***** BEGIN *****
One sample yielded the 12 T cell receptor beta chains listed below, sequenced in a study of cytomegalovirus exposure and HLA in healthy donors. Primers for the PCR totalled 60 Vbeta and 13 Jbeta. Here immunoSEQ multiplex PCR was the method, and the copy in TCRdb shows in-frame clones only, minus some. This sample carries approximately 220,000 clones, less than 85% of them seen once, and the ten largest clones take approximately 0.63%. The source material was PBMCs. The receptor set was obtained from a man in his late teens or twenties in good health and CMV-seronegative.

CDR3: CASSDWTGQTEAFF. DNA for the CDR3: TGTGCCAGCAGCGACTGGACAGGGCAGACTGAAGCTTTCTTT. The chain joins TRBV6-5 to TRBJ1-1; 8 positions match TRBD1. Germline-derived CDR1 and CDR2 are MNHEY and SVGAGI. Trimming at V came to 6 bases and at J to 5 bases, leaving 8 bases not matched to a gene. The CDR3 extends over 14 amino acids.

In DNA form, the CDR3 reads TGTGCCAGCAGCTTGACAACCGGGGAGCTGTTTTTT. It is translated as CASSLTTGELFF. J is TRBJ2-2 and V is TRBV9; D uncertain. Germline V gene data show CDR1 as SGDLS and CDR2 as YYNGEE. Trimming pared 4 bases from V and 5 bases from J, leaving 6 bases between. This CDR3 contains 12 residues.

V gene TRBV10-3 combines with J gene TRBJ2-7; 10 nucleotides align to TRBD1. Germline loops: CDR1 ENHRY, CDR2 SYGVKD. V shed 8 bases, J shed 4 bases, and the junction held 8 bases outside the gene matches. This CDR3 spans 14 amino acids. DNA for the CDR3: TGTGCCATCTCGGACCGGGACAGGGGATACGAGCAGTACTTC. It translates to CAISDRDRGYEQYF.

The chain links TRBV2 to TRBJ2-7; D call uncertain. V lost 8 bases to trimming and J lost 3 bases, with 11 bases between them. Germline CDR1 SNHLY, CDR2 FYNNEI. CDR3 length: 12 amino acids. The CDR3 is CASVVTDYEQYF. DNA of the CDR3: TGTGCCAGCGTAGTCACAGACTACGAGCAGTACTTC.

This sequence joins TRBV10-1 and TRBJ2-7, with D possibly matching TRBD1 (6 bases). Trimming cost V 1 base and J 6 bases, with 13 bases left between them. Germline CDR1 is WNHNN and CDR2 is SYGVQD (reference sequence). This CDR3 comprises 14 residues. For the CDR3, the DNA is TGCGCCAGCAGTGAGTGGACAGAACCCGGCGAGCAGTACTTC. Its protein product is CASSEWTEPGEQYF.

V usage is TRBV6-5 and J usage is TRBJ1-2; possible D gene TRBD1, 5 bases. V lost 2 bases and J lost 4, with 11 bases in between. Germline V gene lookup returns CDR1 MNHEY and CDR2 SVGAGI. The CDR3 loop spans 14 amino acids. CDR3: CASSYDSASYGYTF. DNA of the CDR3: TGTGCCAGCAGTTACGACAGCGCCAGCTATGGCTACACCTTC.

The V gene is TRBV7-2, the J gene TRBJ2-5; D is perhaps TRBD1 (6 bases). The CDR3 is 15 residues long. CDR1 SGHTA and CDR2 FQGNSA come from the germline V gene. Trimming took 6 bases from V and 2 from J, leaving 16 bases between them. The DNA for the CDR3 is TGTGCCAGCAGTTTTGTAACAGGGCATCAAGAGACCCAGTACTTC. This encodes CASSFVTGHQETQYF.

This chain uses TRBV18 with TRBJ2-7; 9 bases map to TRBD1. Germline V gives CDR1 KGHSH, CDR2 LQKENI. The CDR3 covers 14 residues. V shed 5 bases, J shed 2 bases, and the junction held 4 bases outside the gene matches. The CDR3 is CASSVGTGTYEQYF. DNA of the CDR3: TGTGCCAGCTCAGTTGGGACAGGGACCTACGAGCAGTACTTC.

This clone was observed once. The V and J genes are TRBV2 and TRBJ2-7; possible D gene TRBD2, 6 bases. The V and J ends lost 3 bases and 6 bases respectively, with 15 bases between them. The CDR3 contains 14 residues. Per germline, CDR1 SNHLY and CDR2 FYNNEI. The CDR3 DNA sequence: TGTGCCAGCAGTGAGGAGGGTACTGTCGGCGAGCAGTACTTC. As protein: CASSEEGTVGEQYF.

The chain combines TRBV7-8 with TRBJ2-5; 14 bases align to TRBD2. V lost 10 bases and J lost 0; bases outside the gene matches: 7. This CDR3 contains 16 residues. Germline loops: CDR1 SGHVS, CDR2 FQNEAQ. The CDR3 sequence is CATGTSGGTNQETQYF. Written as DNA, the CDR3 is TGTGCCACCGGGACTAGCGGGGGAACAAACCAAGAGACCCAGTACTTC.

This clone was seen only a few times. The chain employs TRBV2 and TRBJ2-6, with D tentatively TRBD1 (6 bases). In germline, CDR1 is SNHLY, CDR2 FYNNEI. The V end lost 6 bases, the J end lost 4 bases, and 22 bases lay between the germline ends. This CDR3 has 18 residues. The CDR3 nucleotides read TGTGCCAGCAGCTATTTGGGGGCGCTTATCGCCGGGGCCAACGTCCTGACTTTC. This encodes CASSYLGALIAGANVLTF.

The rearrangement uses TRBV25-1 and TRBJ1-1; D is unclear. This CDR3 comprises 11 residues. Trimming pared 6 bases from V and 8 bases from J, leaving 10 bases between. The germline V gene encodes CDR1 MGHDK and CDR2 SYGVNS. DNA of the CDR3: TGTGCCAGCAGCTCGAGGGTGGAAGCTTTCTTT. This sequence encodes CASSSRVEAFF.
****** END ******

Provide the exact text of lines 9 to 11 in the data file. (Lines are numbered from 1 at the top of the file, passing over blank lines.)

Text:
This chain uses TRBV18 with TRBJ2-7; 9 bases map to TRBD1. Germline V gives CDR1 KGHSH, CDR2 LQKENI. The CDR3 covers 14 residues. V shed 5 bases, J shed 2 bases, and the junction held 4 bases outside the gene matches. The CDR3 is CASSVGTGTYEQYF. DNA of the CDR3: TGTGCCAGCTCAGTTGGGACAGGGACCTACGAGCAGTACTTC.

This clone was observed once. The V and J genes are TRBV2 and TRBJ2-7; possible D gene TRBD2, 6 bases. The V and J ends lost 3 bases and 6 bases respectively, with 15 bases between them. The CDR3 contains 14 residues. Per germline, CDR1 SNHLY and CDR2 FYNNEI. The CDR3 DNA sequence: TGTGCCAGCAGTGAGGAGGGTACTGTCGGCGAGCAGTACTTC. As protein: CASSEEGTVGEQYF.

The chain combines TRBV7-8 with TRBJ2-5; 14 bases align to TRBD2. V lost 10 bases and J lost 0; bases outside the gene matches: 7. This CDR3 contains 16 residues. Germline loops: CDR1 SGHVS, CDR2 FQNEAQ. The CDR3 sequence is CATGTSGGTNQETQYF. Written as DNA, the CDR3 is TGTGCCACCGGGACTAGCGGGGGAACAAACCAAGAGACCCAGTACTTC.